Rules as to delivery of goods
Section 2(2) of Sale of Goods Act defines ‘delivery’ as a ‘voluntary transfer of possession from one person to another.’ Thus, if the transfer of goods is not voluntary and is taken by theft, by fraud, or by force, then there is no ‘delivery. Moreover, the ‘delivery’ should have the effect of putting the goods in possession of the buyer. The essence of the delivery is a voluntary transfer of possession of goods from one person to another. There is no delivery of goods where they are obtained at pistol point or theft.
1. Mode of Delivery:
According to Section 33, delivery of goods sold may be made by doing anything which the parties agree shall be treated as delivery or which has the effect of putting the goods in the possession of the buyer or of any person authorized to hold them on his behalf. Delivery of goods may be actual, symbolic or constructive.
2. Expenses of Delivery:
According to Section 36(5), unless otherwise agreed, the expenses of and incidental to putting the goods into a deliverable state shall be borne by the seller, but all expenses of and incidental to obtaining of delivery are borne by the buyer.
3. Installment Deliveries:
Under Section 38, unless otherwise, agreed, the buyer of goods is bound to accept delivery thereof by installments. Where there is a contract for the sale of goods to be delivered by the stated installments which are to be separately paid for and the seller makes no delivery or defective delivery in respect of one or more installments, or the buyer neglects or refuses to take delivery of or pay for one or more installments.
4. Effect of Part Delivery:
Section 34 of Sale of Goods Act lays down two rules in this regard, which are as follows:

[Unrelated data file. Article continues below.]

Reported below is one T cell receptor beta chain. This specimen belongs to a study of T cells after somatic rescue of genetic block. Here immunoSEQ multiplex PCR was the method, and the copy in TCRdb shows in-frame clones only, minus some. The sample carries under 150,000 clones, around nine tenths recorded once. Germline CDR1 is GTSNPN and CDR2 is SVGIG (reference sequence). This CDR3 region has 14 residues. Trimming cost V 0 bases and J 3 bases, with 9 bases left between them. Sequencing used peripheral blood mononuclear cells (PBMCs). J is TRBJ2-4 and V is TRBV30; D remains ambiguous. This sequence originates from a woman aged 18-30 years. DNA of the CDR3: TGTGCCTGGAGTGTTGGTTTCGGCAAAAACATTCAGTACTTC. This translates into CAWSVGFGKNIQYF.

1. Where the part delivery is made in progress (in continuation) of the whole delivery, then it is treated as a delivery of whole and the ownership of the whole quantity is supposed to pass to the buyer.
2. Where the part delivery is made with the intention of separating it from the whole lot, then such part delivery does not operate as delivery of the remainder part also. It means that delivery of a severed (separated) part is not treated as a delivery of the whole and therefore the ownership of the whole quantity is not transferred to the buyer such part of goods is delivered to him.
5. Place of Delivery:
According to Section 36(1) of Sale of Goods Act, whether the buyer is to take possession of the goods or the seller is to send them, is a question that depends upon the terms of the contract and therefore it will differ from case to case. Apart from any such contract, the rules regarding the place of delivery are as follows (rules to apply when nothing is agreed upon
6. Time of Delivery:
Where the place of delivery is agreed upon, the goods are delivered at that place during business hours on a working day. Section 36 (2) of the Act provides that where the seller is bound to send the goods to the buyer under the terms of the contract but no time for sending them is fixed, the seller is bound to send them within a reasonable time.
Section 36(4) provides that the demand of delivery or tender of delivery may be treated as ineffectual unless it is made at a reasonable hour. What is ‘reasonable time’ or ‘reasonable hour’ is a question of fact it will depend upon the circumstances and facts of each individual case.